Friday, February 1, 2019

Billion Dollar Whale

Con men are all over the place. Often, they only get so far before they are discovered. But under the right (wrong?) set of circumstances, they can unleash a financial fury. Billion Dollar Whale: The Man Who Fooled Wall Street, Hollywood, and the World is the story of one such man, who bilked entire countries, top brokers, and investors for billions of dollars.

The story is so fantastic that it could pass for fiction. An ambitious, upper-class outsider from a developing country BS'es his way into his nation's top offices, where he garners the support of political powers to basically raise whatever money he wants in the name of a sovereign wealth fund. He gets cover from the Prime Minster of Malaysia and top leaders in Abu Dhabi (who also benefit personally from this fraud), and raises capital through the discerning (lol) bankers at Goldman Sachs, all the while being audited by a number of Big 4 accounting firms.

Such corruption and graft is not uncommon, especially in countries lacking checks and balances on power. But what was uncommon here was the scale of not only the theft but of the spending. Most people who stumble onto a money machine keep it quiet in order to keep the jig going for as long as possible. This guy literally spent billions of dollars on parties, jewels and celebrities, inviting scrutiny where he didn't need to.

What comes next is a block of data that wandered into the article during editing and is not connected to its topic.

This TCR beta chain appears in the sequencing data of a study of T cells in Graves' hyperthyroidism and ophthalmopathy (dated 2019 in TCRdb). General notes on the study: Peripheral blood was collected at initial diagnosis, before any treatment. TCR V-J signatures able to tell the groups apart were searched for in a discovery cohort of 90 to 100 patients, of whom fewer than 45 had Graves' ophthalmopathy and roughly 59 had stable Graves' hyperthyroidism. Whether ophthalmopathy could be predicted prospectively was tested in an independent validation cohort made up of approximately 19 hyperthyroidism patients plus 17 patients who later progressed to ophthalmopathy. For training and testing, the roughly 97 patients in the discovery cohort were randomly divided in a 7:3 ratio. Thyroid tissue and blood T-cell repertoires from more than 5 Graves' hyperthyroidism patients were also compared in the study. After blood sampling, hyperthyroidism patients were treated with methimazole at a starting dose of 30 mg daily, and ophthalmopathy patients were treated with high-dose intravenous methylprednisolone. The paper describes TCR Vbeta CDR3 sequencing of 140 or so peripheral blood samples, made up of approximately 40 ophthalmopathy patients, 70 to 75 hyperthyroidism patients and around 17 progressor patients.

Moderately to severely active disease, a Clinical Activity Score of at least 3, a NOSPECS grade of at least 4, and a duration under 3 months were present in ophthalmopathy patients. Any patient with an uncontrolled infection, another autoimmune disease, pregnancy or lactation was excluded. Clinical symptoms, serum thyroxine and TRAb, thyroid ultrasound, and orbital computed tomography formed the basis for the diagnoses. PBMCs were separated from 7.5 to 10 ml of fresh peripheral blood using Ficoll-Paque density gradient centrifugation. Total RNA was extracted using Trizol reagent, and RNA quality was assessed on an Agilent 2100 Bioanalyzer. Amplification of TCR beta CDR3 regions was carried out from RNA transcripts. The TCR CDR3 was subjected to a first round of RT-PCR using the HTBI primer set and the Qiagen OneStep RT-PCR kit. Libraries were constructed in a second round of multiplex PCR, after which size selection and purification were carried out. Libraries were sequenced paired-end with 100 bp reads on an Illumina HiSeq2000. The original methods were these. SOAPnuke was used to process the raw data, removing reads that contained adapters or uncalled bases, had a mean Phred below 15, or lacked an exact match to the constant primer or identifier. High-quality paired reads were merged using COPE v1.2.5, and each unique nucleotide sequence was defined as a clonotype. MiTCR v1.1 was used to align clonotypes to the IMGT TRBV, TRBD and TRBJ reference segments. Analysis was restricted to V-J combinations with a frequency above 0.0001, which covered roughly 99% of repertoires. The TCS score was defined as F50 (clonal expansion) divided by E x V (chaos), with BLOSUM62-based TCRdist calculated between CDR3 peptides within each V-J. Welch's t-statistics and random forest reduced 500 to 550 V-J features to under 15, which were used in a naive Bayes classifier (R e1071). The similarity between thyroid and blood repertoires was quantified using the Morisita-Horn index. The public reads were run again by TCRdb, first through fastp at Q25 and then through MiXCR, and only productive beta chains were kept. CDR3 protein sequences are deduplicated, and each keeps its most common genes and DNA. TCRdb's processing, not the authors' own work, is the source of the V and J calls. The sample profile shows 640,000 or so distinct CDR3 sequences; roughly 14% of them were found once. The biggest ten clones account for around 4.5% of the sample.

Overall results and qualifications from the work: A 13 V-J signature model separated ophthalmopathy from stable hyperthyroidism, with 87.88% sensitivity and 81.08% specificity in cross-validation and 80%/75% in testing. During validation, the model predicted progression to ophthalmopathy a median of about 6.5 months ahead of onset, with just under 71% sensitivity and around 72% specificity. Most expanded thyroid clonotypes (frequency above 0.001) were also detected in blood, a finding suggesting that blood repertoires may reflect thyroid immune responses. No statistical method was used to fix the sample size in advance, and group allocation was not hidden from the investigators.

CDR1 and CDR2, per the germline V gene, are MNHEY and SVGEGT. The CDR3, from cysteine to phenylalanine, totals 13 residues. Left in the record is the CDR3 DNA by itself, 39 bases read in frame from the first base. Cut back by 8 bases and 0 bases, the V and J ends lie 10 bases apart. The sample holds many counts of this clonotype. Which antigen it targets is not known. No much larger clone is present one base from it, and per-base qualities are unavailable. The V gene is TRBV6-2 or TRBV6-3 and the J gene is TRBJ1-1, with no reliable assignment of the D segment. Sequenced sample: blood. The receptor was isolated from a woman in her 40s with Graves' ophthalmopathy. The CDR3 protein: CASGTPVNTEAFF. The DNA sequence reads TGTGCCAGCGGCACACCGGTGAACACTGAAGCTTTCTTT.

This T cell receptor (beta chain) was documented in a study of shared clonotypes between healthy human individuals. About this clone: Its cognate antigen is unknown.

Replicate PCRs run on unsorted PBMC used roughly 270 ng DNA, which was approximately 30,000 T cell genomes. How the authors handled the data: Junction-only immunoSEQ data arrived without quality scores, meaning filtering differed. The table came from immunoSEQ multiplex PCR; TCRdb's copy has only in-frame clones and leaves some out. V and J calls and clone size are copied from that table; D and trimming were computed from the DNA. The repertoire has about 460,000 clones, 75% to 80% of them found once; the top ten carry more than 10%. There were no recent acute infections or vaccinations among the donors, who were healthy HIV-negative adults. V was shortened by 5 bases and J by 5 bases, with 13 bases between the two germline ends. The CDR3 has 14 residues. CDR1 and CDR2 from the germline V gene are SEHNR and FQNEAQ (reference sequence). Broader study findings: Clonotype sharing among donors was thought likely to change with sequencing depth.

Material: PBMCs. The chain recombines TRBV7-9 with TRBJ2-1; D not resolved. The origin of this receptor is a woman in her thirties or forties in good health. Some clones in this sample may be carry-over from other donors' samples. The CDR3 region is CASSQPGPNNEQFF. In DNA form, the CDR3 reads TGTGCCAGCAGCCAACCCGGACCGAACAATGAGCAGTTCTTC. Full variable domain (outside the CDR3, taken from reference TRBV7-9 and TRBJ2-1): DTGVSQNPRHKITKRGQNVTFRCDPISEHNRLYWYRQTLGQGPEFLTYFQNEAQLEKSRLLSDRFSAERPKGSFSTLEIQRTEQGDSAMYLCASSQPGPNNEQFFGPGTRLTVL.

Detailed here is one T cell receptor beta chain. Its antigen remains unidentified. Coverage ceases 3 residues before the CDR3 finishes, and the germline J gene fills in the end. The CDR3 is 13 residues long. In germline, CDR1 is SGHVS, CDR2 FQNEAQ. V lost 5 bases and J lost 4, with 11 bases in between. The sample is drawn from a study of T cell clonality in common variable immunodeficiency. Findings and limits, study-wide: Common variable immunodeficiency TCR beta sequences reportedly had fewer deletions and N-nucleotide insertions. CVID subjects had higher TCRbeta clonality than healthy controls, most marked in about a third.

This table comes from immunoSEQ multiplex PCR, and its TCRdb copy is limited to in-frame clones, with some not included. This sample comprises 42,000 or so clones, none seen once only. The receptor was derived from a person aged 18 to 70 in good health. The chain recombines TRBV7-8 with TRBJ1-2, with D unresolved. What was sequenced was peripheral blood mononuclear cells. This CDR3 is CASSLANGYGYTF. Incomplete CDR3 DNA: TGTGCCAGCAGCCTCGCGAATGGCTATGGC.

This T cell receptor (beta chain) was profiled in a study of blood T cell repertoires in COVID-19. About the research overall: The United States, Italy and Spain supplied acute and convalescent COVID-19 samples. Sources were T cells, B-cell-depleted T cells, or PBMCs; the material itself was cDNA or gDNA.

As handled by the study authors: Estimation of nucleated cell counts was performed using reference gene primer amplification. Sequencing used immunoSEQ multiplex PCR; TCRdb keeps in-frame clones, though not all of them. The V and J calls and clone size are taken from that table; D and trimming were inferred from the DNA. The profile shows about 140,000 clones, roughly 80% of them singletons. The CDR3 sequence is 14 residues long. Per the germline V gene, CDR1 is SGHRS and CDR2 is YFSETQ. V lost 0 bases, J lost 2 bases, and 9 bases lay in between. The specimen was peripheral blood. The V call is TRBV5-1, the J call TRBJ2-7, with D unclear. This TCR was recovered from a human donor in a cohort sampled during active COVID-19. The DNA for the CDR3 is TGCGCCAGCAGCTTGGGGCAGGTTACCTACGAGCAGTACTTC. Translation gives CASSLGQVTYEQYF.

There's a lot about human nature in here. The desire of people to appear successful can override common sense.

The uselessness of auditors is also a key lesson. Big 4 auditors ignored key red flags; for example, a large cash balance on a balance sheet was repatriated as proof of its existence...but it was repatriated in small amounts at a time, and moved out just as quickly; in effect it was the same small amount that re-circulated through a bunch of accounts making it look like a large amount had come in! When Big 4 accountants didn't want to sign off on accounts, they would quit rather than issue a negative opinion; this highlights a major problem with the current system, where the client being audited is also the one who controls who the auditor is.

The importance of a free media is also illustrated. Governments like to sweep bad news under the rug, preventing changes that would stop problems from reoccurring as well as making accountability difficult.

This was an amazing book.

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